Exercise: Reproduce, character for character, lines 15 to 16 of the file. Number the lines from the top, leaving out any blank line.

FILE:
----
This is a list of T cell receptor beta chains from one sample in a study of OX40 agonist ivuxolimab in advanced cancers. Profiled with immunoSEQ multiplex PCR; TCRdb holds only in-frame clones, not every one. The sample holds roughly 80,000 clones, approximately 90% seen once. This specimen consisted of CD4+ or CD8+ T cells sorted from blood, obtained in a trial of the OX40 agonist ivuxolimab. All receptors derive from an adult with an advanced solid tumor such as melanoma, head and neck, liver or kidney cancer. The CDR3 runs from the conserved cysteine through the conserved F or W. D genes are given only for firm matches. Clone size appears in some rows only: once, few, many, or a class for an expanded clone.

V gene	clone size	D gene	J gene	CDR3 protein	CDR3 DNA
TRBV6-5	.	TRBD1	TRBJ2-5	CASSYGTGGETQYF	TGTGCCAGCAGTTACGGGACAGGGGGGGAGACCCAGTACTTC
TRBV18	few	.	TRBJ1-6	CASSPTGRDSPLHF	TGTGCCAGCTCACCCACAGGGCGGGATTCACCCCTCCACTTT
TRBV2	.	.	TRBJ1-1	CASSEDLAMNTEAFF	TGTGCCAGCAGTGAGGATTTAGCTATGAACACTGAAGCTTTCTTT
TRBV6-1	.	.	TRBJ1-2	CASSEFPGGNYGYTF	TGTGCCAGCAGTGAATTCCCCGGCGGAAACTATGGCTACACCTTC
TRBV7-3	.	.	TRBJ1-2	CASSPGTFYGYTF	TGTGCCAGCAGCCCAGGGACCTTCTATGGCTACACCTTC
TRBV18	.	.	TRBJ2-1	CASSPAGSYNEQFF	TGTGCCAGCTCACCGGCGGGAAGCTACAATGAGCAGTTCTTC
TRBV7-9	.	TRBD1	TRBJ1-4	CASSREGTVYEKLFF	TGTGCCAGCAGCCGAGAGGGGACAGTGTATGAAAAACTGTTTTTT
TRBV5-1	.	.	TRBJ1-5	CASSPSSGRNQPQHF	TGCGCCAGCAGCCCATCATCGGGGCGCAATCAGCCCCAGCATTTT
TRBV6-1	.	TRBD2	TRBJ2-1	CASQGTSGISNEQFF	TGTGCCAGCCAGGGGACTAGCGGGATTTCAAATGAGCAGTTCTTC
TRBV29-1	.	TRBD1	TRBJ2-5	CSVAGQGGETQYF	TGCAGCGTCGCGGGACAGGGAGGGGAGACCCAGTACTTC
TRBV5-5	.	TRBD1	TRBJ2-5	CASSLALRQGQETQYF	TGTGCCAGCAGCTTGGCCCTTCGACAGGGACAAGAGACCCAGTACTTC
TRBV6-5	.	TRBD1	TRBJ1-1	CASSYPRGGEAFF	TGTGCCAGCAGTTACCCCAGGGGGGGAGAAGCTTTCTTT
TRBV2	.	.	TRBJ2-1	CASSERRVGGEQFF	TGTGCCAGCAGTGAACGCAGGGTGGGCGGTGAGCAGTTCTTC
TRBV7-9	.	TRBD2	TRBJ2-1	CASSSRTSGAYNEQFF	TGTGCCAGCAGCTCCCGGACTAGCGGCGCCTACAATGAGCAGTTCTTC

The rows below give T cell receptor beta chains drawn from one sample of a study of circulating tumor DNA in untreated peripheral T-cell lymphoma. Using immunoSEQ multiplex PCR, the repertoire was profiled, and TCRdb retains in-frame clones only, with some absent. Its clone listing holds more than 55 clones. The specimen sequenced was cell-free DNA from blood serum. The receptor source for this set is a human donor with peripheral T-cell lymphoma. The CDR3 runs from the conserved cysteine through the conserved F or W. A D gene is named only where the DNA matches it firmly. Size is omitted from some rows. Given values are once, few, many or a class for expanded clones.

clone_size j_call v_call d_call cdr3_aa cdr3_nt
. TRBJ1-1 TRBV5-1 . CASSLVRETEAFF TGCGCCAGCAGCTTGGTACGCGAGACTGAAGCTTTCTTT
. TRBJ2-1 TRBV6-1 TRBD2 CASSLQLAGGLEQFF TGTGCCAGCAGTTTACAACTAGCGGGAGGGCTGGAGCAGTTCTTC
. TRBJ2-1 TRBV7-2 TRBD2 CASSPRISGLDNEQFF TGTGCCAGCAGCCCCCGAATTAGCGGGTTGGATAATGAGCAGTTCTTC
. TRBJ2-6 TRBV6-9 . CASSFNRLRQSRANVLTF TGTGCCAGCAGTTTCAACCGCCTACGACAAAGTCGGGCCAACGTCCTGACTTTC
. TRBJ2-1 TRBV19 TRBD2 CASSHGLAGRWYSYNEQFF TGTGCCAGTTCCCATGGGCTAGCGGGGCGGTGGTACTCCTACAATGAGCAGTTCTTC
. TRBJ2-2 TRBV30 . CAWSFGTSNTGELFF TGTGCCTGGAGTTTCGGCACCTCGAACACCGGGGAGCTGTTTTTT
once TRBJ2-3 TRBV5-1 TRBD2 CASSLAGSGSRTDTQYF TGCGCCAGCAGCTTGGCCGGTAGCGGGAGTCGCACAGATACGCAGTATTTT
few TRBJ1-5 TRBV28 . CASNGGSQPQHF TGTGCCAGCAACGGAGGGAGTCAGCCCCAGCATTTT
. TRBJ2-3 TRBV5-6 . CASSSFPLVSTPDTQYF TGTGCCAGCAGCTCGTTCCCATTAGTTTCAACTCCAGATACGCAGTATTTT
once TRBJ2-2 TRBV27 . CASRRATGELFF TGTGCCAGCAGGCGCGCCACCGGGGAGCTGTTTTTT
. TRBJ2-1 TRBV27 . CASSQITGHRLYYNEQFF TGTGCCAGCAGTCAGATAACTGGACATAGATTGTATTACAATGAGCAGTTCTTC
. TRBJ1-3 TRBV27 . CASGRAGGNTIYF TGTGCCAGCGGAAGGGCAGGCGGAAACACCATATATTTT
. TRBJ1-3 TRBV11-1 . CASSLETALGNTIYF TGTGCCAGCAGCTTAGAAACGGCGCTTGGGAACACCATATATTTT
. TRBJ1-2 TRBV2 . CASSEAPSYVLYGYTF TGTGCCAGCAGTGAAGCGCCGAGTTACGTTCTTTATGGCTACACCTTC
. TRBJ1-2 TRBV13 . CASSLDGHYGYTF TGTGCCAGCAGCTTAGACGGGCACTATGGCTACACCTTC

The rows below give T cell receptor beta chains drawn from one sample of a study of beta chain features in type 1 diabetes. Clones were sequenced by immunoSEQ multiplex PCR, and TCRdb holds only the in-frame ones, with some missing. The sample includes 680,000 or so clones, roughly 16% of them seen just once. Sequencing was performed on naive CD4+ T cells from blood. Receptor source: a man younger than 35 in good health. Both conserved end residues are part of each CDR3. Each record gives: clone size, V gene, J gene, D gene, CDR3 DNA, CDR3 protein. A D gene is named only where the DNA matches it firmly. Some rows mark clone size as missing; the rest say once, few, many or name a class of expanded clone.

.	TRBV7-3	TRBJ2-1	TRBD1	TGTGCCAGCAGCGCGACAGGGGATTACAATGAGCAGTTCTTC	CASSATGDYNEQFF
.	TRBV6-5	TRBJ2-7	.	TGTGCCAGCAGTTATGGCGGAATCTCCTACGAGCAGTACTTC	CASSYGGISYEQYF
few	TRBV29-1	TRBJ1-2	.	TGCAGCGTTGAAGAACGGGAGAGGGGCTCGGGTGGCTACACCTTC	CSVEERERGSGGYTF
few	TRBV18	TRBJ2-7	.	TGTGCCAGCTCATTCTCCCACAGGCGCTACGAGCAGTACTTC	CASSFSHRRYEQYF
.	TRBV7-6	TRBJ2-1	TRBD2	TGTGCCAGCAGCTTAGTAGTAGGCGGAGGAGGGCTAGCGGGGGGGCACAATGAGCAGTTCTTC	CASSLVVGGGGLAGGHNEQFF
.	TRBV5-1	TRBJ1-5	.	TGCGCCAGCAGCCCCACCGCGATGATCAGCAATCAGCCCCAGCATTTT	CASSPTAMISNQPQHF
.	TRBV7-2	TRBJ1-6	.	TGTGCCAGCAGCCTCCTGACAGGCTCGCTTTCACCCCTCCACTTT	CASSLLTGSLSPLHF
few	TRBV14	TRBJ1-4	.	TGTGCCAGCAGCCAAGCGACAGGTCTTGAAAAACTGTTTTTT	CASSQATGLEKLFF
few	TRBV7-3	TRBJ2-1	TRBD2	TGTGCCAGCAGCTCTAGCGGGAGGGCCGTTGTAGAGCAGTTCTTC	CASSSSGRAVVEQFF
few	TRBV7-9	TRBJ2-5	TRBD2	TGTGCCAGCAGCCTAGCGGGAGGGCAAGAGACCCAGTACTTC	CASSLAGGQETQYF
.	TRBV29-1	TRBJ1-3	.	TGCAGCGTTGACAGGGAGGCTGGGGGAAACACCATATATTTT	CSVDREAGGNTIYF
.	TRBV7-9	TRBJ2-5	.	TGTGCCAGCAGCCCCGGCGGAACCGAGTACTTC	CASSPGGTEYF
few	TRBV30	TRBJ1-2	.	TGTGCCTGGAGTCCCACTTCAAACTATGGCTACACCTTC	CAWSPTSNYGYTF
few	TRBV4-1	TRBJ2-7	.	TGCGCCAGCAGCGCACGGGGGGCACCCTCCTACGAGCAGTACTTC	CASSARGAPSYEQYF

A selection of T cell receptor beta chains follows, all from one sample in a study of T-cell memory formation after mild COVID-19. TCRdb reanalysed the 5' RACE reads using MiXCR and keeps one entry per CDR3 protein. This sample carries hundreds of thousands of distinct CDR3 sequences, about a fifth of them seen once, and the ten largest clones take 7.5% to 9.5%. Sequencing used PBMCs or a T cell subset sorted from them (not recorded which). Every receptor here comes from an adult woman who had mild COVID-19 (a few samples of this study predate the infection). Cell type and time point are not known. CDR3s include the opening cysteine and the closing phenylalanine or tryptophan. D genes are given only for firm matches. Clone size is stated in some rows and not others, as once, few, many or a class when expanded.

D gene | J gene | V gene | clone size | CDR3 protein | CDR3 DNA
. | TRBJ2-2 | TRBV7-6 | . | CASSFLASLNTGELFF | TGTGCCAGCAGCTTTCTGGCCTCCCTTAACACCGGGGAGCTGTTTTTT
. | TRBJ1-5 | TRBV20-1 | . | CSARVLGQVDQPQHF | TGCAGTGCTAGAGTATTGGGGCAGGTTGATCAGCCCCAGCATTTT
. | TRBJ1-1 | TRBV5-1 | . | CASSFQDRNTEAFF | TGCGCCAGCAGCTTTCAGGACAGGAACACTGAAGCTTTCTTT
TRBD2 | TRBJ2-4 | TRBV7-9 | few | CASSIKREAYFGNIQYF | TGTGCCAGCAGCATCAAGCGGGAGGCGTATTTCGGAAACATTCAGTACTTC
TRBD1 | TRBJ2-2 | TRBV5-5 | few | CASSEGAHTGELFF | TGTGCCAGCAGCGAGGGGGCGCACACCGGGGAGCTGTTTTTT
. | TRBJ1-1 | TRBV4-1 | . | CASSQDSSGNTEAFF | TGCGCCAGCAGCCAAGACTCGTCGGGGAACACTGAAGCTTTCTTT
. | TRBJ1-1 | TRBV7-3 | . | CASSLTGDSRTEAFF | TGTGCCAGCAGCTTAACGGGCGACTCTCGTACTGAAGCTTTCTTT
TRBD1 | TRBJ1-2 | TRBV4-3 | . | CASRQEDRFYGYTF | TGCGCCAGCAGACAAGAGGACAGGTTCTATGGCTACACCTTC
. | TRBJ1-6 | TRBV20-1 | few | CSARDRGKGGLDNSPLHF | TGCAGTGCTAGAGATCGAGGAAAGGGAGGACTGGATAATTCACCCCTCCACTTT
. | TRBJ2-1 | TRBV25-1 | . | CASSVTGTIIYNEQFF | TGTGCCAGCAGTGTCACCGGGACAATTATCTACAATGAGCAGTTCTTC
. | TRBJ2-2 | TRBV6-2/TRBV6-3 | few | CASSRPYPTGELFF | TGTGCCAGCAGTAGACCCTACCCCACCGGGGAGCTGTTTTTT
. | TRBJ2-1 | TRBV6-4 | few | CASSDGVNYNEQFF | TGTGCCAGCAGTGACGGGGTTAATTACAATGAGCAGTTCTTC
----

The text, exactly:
TRBV2	.	.	TRBJ2-1	CASSERRVGGEQFF	TGTGCCAGCAGTGAACGCAGGGTGGGCGGTGAGCAGTTCTTC
TRBV7-9	.	TRBD2	TRBJ2-1	CASSSRTSGAYNEQFF	TGTGCCAGCAGCTCCCGGACTAGCGGCGCCTACAATGAGCAGTTCTTC